Coffee Talks Help Curb HIV
|Volume 17, No. 1||Winter 2014|
In Ethiopia's Children
The aroma of coffee brewing and corn popping welcomes expectant mother Mintimar, 28, and daughter, Kalkidan, 3, as they gather with others for an Ethiopian coffee ceremony hosted by an Orthodox priest in their town of Debre Markos. The ritual of preparing and serving coffee and snacks to guests is a symbol of hospitality and fellowship. Working in partnership with the Ethiopian Orthodox Church Development and Inter Church Aid Commission (EOC-DICAC), IOCC is delivering HIV/AIDS awareness messages over coffee as a way to help curb the spread of an epidemic that has orphaned 900,000 Ethiopian children, and infected more than 760,000 of the country's people. Whether HIV-infected or not, children born to women living with HIV face a higher risk of illness and death. Poverty, isolation and limited access to health care facilities often make life-saving care out of reach. IOCC's program aims to reverse this tragic outcome.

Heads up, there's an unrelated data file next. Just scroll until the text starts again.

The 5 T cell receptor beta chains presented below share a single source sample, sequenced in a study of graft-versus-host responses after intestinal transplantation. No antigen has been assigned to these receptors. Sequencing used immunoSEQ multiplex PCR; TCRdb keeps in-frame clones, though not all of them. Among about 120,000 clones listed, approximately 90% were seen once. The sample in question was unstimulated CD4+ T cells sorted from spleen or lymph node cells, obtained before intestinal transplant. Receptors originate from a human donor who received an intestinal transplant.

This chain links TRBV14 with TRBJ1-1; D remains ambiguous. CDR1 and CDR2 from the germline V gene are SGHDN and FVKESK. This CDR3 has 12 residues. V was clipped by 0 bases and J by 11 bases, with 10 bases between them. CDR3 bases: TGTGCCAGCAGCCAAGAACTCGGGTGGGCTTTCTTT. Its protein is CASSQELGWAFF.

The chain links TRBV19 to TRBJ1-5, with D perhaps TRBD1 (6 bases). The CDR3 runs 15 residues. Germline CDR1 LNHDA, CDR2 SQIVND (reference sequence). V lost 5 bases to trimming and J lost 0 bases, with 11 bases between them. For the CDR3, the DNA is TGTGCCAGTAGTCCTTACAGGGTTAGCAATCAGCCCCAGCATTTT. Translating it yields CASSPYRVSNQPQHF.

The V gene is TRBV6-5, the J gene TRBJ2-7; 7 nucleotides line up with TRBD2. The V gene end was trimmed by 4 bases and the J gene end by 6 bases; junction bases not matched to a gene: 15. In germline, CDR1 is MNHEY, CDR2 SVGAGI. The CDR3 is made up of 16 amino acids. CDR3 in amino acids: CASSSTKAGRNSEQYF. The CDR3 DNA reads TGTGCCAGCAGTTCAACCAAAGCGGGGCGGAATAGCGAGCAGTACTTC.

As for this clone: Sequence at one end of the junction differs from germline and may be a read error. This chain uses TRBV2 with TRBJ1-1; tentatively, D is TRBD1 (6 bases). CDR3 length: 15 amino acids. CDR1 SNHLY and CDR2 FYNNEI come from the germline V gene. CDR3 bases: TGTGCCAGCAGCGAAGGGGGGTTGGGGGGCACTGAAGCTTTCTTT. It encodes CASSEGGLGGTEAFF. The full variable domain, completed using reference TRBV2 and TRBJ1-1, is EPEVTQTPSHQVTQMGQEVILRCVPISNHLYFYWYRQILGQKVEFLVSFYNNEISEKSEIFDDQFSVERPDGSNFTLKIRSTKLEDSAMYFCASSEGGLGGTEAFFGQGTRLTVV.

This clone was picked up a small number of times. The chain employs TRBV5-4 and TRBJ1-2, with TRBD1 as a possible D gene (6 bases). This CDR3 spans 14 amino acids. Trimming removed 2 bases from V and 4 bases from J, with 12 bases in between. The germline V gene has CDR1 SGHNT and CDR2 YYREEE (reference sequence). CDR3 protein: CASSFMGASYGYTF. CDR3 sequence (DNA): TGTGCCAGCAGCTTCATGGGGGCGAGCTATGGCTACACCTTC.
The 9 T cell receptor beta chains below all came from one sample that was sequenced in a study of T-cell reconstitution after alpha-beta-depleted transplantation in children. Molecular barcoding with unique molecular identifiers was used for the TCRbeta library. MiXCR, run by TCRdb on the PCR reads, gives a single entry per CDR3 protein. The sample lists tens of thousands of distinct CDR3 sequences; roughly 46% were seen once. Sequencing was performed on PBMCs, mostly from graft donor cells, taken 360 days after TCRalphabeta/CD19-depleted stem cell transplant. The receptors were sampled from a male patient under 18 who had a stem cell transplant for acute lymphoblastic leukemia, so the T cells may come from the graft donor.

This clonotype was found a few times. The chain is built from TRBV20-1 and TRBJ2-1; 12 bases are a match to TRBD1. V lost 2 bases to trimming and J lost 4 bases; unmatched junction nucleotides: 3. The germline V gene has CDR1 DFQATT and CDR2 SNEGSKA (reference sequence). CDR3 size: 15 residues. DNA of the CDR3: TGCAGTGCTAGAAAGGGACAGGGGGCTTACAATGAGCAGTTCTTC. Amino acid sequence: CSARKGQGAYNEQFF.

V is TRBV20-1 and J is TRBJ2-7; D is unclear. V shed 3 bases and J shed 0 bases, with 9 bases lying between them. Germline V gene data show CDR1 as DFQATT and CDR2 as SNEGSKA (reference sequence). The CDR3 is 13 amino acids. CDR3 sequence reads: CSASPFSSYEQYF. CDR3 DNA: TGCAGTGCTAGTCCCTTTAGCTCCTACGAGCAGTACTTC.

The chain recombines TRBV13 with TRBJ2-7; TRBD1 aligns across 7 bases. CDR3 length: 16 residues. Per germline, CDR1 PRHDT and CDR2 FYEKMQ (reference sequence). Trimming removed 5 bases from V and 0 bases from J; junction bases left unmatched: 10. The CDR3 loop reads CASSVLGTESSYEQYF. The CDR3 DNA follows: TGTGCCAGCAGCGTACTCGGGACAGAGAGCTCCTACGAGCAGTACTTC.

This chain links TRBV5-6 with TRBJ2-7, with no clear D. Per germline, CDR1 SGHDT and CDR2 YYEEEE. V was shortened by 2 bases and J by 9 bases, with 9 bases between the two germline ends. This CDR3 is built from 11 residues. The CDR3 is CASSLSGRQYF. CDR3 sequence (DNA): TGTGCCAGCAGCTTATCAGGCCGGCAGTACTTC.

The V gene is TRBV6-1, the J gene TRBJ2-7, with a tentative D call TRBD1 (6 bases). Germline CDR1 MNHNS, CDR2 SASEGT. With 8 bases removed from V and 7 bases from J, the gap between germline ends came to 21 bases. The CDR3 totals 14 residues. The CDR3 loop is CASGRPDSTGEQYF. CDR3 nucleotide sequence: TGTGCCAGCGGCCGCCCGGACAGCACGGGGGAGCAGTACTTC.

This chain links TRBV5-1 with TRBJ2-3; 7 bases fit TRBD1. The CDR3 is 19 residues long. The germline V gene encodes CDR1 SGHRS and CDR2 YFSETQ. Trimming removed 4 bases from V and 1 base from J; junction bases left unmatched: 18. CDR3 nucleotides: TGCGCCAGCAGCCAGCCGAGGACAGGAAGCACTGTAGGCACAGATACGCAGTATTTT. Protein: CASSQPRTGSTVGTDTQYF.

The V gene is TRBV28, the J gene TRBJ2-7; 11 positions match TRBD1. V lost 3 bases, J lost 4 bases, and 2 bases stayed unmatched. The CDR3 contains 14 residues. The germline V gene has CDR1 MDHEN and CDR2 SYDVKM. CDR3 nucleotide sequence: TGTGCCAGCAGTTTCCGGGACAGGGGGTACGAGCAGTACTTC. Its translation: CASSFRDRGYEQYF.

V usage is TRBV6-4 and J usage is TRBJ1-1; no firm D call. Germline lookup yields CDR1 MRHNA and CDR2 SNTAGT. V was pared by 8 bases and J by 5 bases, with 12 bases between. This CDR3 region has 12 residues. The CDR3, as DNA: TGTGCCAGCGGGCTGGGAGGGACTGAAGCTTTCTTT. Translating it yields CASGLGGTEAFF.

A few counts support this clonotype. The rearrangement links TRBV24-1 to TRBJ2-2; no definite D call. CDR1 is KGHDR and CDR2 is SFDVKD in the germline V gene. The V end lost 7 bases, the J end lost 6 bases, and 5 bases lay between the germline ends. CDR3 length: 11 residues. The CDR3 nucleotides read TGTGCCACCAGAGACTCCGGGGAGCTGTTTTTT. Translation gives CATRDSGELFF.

More than 720 IOCC trained Orthodox clergy and female community leaders use such gatherings around the country to educate pregnant mothers about getting tested and preventing the transmission of HIV to their unborn children. Men are also welcomed and encouraged to be tested along with their wives. On this day, Aba Tefera, an Orthodox priest, and his wife volunteer for the screening to help remove the stigma of being tested. Mintimar and three other expectant mothers also agree to HIV testing. IOCC has reached more than 370,000 women and 361,000 male partners with its HIV/AIDS prevention message since 2009, and screened nearly 22,000 pregnant mothers and 12,000 male partners for HIV.